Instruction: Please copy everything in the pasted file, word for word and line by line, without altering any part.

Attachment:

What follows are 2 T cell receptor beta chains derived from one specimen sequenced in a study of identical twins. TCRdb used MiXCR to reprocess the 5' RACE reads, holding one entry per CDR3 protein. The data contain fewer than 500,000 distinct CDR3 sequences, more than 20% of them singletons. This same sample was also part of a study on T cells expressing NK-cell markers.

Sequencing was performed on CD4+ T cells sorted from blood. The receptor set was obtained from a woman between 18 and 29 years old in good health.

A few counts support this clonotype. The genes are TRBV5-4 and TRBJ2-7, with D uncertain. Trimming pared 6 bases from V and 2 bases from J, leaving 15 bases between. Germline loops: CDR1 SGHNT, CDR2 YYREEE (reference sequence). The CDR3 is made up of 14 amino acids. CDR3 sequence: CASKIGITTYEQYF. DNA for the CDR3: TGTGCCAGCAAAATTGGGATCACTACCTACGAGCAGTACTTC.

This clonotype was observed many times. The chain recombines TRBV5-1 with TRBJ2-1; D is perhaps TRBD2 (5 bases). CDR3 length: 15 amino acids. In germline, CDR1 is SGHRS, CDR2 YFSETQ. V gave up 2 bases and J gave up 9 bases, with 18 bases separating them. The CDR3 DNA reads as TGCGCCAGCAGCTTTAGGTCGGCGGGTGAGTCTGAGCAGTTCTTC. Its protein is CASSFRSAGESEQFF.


What follows are 2 T cell receptor beta chains derived from one specimen sequenced in a study of identical twins. TCRdb used MiXCR to reprocess the 5' RACE reads, holding one entry per CDR3 protein. The data contain fewer than 500,000 distinct CDR3 sequences, more than 20% of them singletons. This same sample was also part of a study on T cells expressing NK-cell markers.

Sequencing was performed on CD4+ T cells sorted from blood. The receptor set was obtained from a woman between 18 and 29 years old in good health.

A few counts support this clonotype. The genes are TRBV5-4 and TRBJ2-7, with D uncertain. Trimming pared 6 bases from V and 2 bases from J, leaving 15 bases between. Germline loops: CDR1 SGHNT, CDR2 YYREEE (reference sequence). The CDR3 is made up of 14 amino acids. CDR3 sequence: CASKIGITTYEQYF. DNA for the CDR3: TGTGCCAGCAAAATTGGGATCACTACCTACGAGCAGTACTTC.

This clonotype was observed many times. The chain recombines TRBV5-1 with TRBJ2-1; D is perhaps TRBD2 (5 bases). CDR3 length: 15 amino acids. In germline, CDR1 is SGHRS, CDR2 YFSETQ. V gave up 2 bases and J gave up 9 bases, with 18 bases separating them. The CDR3 DNA reads as TGCGCCAGCAGCTTTAGGTCGGCGGGTGAGTCTGAGCAGTTCTTC. Its protein is CASSFRSAGESEQFF.